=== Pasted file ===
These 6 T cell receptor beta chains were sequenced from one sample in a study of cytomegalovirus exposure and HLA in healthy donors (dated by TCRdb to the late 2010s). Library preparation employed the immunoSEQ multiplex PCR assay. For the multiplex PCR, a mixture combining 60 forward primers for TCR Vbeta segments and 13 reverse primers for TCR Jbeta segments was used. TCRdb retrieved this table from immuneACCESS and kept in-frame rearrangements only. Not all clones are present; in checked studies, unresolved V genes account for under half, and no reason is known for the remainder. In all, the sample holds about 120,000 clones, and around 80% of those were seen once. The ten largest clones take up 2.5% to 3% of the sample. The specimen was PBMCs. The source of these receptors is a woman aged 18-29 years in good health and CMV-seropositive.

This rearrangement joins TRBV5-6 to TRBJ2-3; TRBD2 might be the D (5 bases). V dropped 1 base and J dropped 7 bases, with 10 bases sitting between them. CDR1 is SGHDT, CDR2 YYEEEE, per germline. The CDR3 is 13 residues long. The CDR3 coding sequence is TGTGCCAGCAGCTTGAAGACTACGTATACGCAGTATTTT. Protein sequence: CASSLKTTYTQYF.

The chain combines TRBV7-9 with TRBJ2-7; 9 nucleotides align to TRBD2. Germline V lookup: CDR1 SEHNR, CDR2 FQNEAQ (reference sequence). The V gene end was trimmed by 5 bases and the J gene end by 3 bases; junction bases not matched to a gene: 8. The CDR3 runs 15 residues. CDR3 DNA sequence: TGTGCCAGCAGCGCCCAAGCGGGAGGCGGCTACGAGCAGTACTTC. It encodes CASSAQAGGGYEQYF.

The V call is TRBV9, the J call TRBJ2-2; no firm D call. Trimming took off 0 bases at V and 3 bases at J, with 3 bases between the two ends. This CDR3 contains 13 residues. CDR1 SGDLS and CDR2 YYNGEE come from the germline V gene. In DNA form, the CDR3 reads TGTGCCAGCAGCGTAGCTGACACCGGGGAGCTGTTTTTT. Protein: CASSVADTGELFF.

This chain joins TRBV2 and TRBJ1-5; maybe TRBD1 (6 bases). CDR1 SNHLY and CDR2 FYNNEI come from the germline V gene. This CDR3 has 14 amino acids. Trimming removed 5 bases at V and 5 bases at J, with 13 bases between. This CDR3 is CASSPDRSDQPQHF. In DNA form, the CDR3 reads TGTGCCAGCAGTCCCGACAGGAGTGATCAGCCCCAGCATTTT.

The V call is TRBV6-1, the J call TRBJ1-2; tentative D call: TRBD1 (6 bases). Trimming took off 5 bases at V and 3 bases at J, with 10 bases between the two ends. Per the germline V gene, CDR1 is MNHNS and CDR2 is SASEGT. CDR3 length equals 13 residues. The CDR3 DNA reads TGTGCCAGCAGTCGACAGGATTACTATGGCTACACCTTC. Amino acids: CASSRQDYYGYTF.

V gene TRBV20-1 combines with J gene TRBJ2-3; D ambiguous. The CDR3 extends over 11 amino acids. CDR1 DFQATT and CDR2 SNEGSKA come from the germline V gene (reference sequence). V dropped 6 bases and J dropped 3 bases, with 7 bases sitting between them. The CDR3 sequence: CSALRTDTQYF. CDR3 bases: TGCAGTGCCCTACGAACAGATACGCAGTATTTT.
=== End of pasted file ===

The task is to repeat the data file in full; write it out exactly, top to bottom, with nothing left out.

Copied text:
These 6 T cell receptor beta chains were sequenced from one sample in a study of cytomegalovirus exposure and HLA in healthy donors (dated by TCRdb to the late 2010s). Library preparation employed the immunoSEQ multiplex PCR assay. For the multiplex PCR, a mixture combining 60 forward primers for TCR Vbeta segments and 13 reverse primers for TCR Jbeta segments was used. TCRdb retrieved this table from immuneACCESS and kept in-frame rearrangements only. Not all clones are present; in checked studies, unresolved V genes account for under half, and no reason is known for the remainder. In all, the sample holds about 120,000 clones, and around 80% of those were seen once. The ten largest clones take up 2.5% to 3% of the sample. The specimen was PBMCs. The source of these receptors is a woman aged 18-29 years in good health and CMV-seropositive.

This rearrangement joins TRBV5-6 to TRBJ2-3; TRBD2 might be the D (5 bases). V dropped 1 base and J dropped 7 bases, with 10 bases sitting between them. CDR1 is SGHDT, CDR2 YYEEEE, per germline. The CDR3 is 13 residues long. The CDR3 coding sequence is TGTGCCAGCAGCTTGAAGACTACGTATACGCAGTATTTT. Protein sequence: CASSLKTTYTQYF.

The chain combines TRBV7-9 with TRBJ2-7; 9 nucleotides align to TRBD2. Germline V lookup: CDR1 SEHNR, CDR2 FQNEAQ (reference sequence). The V gene end was trimmed by 5 bases and the J gene end by 3 bases; junction bases not matched to a gene: 8. The CDR3 runs 15 residues. CDR3 DNA sequence: TGTGCCAGCAGCGCCCAAGCGGGAGGCGGCTACGAGCAGTACTTC. It encodes CASSAQAGGGYEQYF.

The V call is TRBV9, the J call TRBJ2-2; no firm D call. Trimming took off 0 bases at V and 3 bases at J, with 3 bases between the two ends. This CDR3 contains 13 residues. CDR1 SGDLS and CDR2 YYNGEE come from the germline V gene. In DNA form, the CDR3 reads TGTGCCAGCAGCGTAGCTGACACCGGGGAGCTGTTTTTT. Protein: CASSVADTGELFF.

This chain joins TRBV2 and TRBJ1-5; maybe TRBD1 (6 bases). CDR1 SNHLY and CDR2 FYNNEI come from the germline V gene. This CDR3 has 14 amino acids. Trimming removed 5 bases at V and 5 bases at J, with 13 bases between. This CDR3 is CASSPDRSDQPQHF. In DNA form, the CDR3 reads TGTGCCAGCAGTCCCGACAGGAGTGATCAGCCCCAGCATTTT.

The V call is TRBV6-1, the J call TRBJ1-2; tentative D call: TRBD1 (6 bases). Trimming took off 5 bases at V and 3 bases at J, with 10 bases between the two ends. Per the germline V gene, CDR1 is MNHNS and CDR2 is SASEGT. CDR3 length equals 13 residues. The CDR3 DNA reads TGTGCCAGCAGTCGACAGGATTACTATGGCTACACCTTC. Amino acids: CASSRQDYYGYTF.

V gene TRBV20-1 combines with J gene TRBJ2-3; D ambiguous. The CDR3 extends over 11 amino acids. CDR1 DFQATT and CDR2 SNEGSKA come from the germline V gene (reference sequence). V dropped 6 bases and J dropped 3 bases, with 7 bases sitting between them. The CDR3 sequence: CSALRTDTQYF. CDR3 bases: TGCAGTGCCCTACGAACAGATACGCAGTATTTT.